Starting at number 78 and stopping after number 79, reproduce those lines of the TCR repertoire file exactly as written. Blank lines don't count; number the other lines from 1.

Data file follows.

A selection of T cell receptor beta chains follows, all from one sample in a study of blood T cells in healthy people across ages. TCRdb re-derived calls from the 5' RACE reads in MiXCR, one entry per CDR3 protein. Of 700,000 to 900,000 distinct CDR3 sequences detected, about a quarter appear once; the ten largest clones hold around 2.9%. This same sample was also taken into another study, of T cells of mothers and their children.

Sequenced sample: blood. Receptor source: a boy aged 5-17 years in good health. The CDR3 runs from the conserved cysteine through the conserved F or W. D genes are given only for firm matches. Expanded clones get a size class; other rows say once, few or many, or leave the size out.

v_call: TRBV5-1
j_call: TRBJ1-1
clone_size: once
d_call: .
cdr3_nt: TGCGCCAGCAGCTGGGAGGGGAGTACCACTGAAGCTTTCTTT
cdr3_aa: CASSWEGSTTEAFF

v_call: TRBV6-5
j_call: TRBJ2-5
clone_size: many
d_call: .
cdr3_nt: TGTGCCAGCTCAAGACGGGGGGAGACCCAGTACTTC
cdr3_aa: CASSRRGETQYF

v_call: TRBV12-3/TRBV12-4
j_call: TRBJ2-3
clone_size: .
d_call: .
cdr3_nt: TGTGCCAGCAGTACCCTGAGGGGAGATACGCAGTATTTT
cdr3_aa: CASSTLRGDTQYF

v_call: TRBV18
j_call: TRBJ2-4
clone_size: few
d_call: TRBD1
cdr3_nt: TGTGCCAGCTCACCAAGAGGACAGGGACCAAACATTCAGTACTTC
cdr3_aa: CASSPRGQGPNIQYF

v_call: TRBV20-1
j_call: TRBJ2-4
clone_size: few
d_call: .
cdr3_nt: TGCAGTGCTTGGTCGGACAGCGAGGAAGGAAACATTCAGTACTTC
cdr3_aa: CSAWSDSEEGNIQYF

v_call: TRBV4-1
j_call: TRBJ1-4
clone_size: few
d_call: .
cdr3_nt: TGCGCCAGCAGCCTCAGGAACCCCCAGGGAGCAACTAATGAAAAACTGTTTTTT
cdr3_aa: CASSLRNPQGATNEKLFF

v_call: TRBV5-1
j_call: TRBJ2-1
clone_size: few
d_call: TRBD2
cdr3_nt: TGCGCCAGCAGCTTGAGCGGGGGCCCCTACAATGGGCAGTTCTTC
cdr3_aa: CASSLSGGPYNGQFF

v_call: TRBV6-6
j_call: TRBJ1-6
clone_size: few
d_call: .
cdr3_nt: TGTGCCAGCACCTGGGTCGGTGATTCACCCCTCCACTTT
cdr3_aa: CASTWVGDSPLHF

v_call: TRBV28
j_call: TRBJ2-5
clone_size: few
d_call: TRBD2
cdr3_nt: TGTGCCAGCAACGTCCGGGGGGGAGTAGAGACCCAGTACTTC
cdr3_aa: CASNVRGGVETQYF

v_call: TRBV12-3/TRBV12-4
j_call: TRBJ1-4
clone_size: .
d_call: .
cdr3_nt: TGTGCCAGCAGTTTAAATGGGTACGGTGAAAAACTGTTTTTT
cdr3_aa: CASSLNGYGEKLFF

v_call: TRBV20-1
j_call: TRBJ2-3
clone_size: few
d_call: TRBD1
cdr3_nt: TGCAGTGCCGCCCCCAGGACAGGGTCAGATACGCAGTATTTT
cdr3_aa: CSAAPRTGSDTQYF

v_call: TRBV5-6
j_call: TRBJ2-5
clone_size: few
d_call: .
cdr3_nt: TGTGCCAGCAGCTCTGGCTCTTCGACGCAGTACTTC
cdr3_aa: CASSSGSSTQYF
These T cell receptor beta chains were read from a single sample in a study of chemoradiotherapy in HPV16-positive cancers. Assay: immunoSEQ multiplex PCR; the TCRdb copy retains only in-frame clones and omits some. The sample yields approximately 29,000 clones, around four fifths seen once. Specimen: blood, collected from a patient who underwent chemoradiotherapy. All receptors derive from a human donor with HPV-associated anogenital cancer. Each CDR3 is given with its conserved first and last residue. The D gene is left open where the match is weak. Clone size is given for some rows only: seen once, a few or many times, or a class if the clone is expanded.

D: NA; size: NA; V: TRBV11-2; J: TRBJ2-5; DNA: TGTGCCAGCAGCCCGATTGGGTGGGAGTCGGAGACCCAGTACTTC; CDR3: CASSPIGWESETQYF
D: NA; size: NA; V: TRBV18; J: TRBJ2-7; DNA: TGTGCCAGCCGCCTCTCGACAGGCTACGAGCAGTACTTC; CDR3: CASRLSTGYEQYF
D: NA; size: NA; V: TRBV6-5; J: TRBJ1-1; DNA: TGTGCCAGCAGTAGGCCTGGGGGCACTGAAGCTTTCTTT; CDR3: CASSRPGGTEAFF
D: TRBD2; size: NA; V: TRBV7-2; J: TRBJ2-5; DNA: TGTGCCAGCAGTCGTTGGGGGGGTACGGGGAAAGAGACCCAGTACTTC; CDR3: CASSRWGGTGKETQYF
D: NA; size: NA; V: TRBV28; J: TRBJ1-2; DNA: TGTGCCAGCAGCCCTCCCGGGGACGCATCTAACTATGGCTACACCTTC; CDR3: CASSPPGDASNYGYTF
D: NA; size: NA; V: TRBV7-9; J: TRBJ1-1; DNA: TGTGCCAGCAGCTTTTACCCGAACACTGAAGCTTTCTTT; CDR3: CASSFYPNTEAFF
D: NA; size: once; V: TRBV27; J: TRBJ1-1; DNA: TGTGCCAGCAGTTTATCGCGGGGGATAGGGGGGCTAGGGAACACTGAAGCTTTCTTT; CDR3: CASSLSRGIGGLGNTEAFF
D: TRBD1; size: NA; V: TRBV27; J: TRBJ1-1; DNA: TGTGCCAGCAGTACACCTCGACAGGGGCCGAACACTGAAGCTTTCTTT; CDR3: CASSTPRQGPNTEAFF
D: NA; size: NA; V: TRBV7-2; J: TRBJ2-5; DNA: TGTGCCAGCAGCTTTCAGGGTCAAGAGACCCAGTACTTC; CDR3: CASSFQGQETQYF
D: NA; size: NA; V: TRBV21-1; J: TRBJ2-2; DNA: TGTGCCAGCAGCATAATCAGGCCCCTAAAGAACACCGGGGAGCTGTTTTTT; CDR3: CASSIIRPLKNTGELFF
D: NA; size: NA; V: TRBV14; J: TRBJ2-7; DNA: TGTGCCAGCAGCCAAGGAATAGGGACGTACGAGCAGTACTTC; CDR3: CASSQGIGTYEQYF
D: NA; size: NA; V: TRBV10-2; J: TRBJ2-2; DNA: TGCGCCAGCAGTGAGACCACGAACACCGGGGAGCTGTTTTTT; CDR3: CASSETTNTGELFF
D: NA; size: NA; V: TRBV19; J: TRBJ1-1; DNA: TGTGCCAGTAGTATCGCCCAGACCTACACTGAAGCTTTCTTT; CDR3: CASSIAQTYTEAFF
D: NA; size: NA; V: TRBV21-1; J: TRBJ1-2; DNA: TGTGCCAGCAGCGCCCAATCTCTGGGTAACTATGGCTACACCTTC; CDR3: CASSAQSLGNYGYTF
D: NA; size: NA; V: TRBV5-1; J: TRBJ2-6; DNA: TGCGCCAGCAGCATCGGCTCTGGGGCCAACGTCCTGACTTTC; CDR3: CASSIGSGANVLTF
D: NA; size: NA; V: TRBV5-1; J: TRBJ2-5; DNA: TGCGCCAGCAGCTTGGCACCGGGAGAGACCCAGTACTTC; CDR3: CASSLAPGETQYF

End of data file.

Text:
D: NA; size: NA; V: TRBV6-5; J: TRBJ1-1; DNA: TGTGCCAGCAGTAGGCCTGGGGGCACTGAAGCTTTCTTT; CDR3: CASSRPGGTEAFF
D: TRBD2; size: NA; V: TRBV7-2; J: TRBJ2-5; DNA: TGTGCCAGCAGTCGTTGGGGGGGTACGGGGAAAGAGACCCAGTACTTC; CDR3: CASSRWGGTGKETQYF